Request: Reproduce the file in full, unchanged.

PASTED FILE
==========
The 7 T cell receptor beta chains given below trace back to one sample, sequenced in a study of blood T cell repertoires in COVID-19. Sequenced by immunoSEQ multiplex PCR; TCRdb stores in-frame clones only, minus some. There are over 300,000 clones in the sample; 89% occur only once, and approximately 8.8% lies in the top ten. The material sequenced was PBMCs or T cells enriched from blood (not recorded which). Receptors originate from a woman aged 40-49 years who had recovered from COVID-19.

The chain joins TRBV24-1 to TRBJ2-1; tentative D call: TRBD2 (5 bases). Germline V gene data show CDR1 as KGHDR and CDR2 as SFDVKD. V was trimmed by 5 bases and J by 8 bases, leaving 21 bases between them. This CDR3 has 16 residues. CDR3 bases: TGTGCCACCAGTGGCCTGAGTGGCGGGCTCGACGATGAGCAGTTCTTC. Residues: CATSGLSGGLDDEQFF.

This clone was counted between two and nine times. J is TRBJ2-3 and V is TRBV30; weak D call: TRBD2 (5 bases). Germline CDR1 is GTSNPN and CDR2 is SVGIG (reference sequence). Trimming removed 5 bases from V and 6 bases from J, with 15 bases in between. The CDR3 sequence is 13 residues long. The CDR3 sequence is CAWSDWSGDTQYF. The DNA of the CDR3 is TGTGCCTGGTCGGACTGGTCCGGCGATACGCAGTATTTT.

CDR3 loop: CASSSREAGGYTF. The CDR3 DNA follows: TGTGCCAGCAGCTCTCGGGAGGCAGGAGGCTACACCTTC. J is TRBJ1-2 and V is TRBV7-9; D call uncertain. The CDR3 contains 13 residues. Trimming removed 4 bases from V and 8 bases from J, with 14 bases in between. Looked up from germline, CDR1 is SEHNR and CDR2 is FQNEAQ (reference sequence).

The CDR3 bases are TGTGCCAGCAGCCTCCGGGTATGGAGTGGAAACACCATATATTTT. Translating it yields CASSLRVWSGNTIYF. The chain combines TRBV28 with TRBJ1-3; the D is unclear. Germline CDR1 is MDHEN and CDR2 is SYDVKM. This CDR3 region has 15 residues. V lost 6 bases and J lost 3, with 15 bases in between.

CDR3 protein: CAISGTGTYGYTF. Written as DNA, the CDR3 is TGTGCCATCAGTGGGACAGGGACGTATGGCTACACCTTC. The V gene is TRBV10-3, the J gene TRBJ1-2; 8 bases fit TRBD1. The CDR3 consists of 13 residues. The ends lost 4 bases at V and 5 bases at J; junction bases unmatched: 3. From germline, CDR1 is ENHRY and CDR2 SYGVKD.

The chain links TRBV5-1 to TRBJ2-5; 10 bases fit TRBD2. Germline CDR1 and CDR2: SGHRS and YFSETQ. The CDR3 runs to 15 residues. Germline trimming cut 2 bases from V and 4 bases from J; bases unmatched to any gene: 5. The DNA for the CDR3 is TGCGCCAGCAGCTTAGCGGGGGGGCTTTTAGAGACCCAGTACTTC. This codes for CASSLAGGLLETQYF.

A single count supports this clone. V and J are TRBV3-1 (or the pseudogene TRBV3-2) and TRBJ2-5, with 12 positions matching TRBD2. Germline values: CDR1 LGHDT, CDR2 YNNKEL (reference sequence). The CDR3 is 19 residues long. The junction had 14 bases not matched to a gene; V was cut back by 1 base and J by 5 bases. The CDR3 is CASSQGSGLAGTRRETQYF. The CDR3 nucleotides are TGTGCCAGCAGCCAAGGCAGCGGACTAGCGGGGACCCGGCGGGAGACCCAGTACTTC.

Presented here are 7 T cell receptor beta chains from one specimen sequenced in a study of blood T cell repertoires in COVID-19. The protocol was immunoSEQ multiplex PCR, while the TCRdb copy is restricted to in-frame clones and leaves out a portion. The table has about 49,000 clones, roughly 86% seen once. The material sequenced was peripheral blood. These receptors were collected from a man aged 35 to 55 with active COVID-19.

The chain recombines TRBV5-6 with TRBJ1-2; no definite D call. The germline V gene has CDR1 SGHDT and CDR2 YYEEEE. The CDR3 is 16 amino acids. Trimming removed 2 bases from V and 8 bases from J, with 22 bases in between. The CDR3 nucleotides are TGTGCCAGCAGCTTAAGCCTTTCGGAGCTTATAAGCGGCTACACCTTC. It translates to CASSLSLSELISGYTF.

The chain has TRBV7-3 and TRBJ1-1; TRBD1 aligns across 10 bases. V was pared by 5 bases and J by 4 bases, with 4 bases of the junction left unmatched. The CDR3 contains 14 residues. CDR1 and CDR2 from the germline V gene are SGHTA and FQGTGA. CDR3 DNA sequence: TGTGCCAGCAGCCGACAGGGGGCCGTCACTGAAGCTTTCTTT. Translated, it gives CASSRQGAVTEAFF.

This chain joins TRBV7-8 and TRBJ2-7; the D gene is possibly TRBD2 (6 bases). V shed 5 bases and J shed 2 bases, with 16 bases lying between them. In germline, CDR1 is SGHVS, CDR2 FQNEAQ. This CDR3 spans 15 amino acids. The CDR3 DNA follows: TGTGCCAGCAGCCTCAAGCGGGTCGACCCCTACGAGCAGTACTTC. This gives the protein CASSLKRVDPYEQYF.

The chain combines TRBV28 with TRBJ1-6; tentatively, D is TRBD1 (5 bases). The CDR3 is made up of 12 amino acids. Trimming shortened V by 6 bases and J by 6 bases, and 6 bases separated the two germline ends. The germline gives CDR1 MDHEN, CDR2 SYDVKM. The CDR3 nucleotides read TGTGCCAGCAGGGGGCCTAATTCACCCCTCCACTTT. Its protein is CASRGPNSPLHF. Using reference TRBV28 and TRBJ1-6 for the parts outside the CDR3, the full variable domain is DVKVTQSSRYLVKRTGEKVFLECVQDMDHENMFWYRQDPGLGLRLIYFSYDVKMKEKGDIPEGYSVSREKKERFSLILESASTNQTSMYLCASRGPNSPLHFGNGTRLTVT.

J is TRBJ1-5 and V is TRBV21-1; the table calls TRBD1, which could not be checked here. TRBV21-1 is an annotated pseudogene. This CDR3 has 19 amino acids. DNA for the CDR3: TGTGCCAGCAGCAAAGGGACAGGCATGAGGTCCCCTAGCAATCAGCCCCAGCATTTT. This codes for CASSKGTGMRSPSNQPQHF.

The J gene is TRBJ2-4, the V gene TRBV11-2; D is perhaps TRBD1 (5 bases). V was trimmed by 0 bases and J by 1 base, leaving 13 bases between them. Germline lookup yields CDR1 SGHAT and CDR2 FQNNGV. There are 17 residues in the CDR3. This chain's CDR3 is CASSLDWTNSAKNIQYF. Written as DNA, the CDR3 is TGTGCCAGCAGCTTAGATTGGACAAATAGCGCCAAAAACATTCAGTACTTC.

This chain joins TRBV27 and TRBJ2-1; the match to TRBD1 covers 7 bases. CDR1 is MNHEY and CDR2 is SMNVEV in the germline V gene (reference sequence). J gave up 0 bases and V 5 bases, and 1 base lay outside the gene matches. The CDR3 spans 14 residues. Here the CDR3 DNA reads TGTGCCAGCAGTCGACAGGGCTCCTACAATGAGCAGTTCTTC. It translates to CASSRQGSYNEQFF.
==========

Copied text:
The 7 T cell receptor beta chains given below trace back to one sample, sequenced in a study of blood T cell repertoires in COVID-19. Sequenced by immunoSEQ multiplex PCR; TCRdb stores in-frame clones only, minus some. There are over 300,000 clones in the sample; 89% occur only once, and approximately 8.8% lies in the top ten. The material sequenced was PBMCs or T cells enriched from blood (not recorded which). Receptors originate from a woman aged 40-49 years who had recovered from COVID-19.

The chain joins TRBV24-1 to TRBJ2-1; tentative D call: TRBD2 (5 bases). Germline V gene data show CDR1 as KGHDR and CDR2 as SFDVKD. V was trimmed by 5 bases and J by 8 bases, leaving 21 bases between them. This CDR3 has 16 residues. CDR3 bases: TGTGCCACCAGTGGCCTGAGTGGCGGGCTCGACGATGAGCAGTTCTTC. Residues: CATSGLSGGLDDEQFF.

This clone was counted between two and nine times. J is TRBJ2-3 and V is TRBV30; weak D call: TRBD2 (5 bases). Germline CDR1 is GTSNPN and CDR2 is SVGIG (reference sequence). Trimming removed 5 bases from V and 6 bases from J, with 15 bases in between. The CDR3 sequence is 13 residues long. The CDR3 sequence is CAWSDWSGDTQYF. The DNA of the CDR3 is TGTGCCTGGTCGGACTGGTCCGGCGATACGCAGTATTTT.

CDR3 loop: CASSSREAGGYTF. The CDR3 DNA follows: TGTGCCAGCAGCTCTCGGGAGGCAGGAGGCTACACCTTC. J is TRBJ1-2 and V is TRBV7-9; D call uncertain. The CDR3 contains 13 residues. Trimming removed 4 bases from V and 8 bases from J, with 14 bases in between. Looked up from germline, CDR1 is SEHNR and CDR2 is FQNEAQ (reference sequence).

The CDR3 bases are TGTGCCAGCAGCCTCCGGGTATGGAGTGGAAACACCATATATTTT. Translating it yields CASSLRVWSGNTIYF. The chain combines TRBV28 with TRBJ1-3; the D is unclear. Germline CDR1 is MDHEN and CDR2 is SYDVKM. This CDR3 region has 15 residues. V lost 6 bases and J lost 3, with 15 bases in between.

CDR3 protein: CAISGTGTYGYTF. Written as DNA, the CDR3 is TGTGCCATCAGTGGGACAGGGACGTATGGCTACACCTTC. The V gene is TRBV10-3, the J gene TRBJ1-2; 8 bases fit TRBD1. The CDR3 consists of 13 residues. The ends lost 4 bases at V and 5 bases at J; junction bases unmatched: 3. From germline, CDR1 is ENHRY and CDR2 SYGVKD.

The chain links TRBV5-1 to TRBJ2-5; 10 bases fit TRBD2. Germline CDR1 and CDR2: SGHRS and YFSETQ. The CDR3 runs to 15 residues. Germline trimming cut 2 bases from V and 4 bases from J; bases unmatched to any gene: 5. The DNA for the CDR3 is TGCGCCAGCAGCTTAGCGGGGGGGCTTTTAGAGACCCAGTACTTC. This codes for CASSLAGGLLETQYF.

A single count supports this clone. V and J are TRBV3-1 (or the pseudogene TRBV3-2) and TRBJ2-5, with 12 positions matching TRBD2. Germline values: CDR1 LGHDT, CDR2 YNNKEL (reference sequence). The CDR3 is 19 residues long. The junction had 14 bases not matched to a gene; V was cut back by 1 base and J by 5 bases. The CDR3 is CASSQGSGLAGTRRETQYF. The CDR3 nucleotides are TGTGCCAGCAGCCAAGGCAGCGGACTAGCGGGGACCCGGCGGGAGACCCAGTACTTC.

Presented here are 7 T cell receptor beta chains from one specimen sequenced in a study of blood T cell repertoires in COVID-19. The protocol was immunoSEQ multiplex PCR, while the TCRdb copy is restricted to in-frame clones and leaves out a portion. The table has about 49,000 clones, roughly 86% seen once. The material sequenced was peripheral blood. These receptors were collected from a man aged 35 to 55 with active COVID-19.

The chain recombines TRBV5-6 with TRBJ1-2; no definite D call. The germline V gene has CDR1 SGHDT and CDR2 YYEEEE. The CDR3 is 16 amino acids. Trimming removed 2 bases from V and 8 bases from J, with 22 bases in between. The CDR3 nucleotides are TGTGCCAGCAGCTTAAGCCTTTCGGAGCTTATAAGCGGCTACACCTTC. It translates to CASSLSLSELISGYTF.

The chain has TRBV7-3 and TRBJ1-1; TRBD1 aligns across 10 bases. V was pared by 5 bases and J by 4 bases, with 4 bases of the junction left unmatched. The CDR3 contains 14 residues. CDR1 and CDR2 from the germline V gene are SGHTA and FQGTGA. CDR3 DNA sequence: TGTGCCAGCAGCCGACAGGGGGCCGTCACTGAAGCTTTCTTT. Translated, it gives CASSRQGAVTEAFF.

This chain joins TRBV7-8 and TRBJ2-7; the D gene is possibly TRBD2 (6 bases). V shed 5 bases and J shed 2 bases, with 16 bases lying between them. In germline, CDR1 is SGHVS, CDR2 FQNEAQ. This CDR3 spans 15 amino acids. The CDR3 DNA follows: TGTGCCAGCAGCCTCAAGCGGGTCGACCCCTACGAGCAGTACTTC. This gives the protein CASSLKRVDPYEQYF.

The chain combines TRBV28 with TRBJ1-6; tentatively, D is TRBD1 (5 bases). The CDR3 is made up of 12 amino acids. Trimming shortened V by 6 bases and J by 6 bases, and 6 bases separated the two germline ends. The germline gives CDR1 MDHEN, CDR2 SYDVKM. The CDR3 nucleotides read TGTGCCAGCAGGGGGCCTAATTCACCCCTCCACTTT. Its protein is CASRGPNSPLHF. Using reference TRBV28 and TRBJ1-6 for the parts outside the CDR3, the full variable domain is DVKVTQSSRYLVKRTGEKVFLECVQDMDHENMFWYRQDPGLGLRLIYFSYDVKMKEKGDIPEGYSVSREKKERFSLILESASTNQTSMYLCASRGPNSPLHFGNGTRLTVT.

J is TRBJ1-5 and V is TRBV21-1; the table calls TRBD1, which could not be checked here. TRBV21-1 is an annotated pseudogene. This CDR3 has 19 amino acids. DNA for the CDR3: TGTGCCAGCAGCAAAGGGACAGGCATGAGGTCCCCTAGCAATCAGCCCCAGCATTTT. This codes for CASSKGTGMRSPSNQPQHF.

The J gene is TRBJ2-4, the V gene TRBV11-2; D is perhaps TRBD1 (5 bases). V was trimmed by 0 bases and J by 1 base, leaving 13 bases between them. Germline lookup yields CDR1 SGHAT and CDR2 FQNNGV. There are 17 residues in the CDR3. This chain's CDR3 is CASSLDWTNSAKNIQYF. Written as DNA, the CDR3 is TGTGCCAGCAGCTTAGATTGGACAAATAGCGCCAAAAACATTCAGTACTTC.

This chain joins TRBV27 and TRBJ2-1; the match to TRBD1 covers 7 bases. CDR1 is MNHEY and CDR2 is SMNVEV in the germline V gene (reference sequence). J gave up 0 bases and V 5 bases, and 1 base lay outside the gene matches. The CDR3 spans 14 residues. Here the CDR3 DNA reads TGTGCCAGCAGTCGACAGGGCTCCTACAATGAGCAGTTCTTC. It translates to CASSRQGSYNEQFF.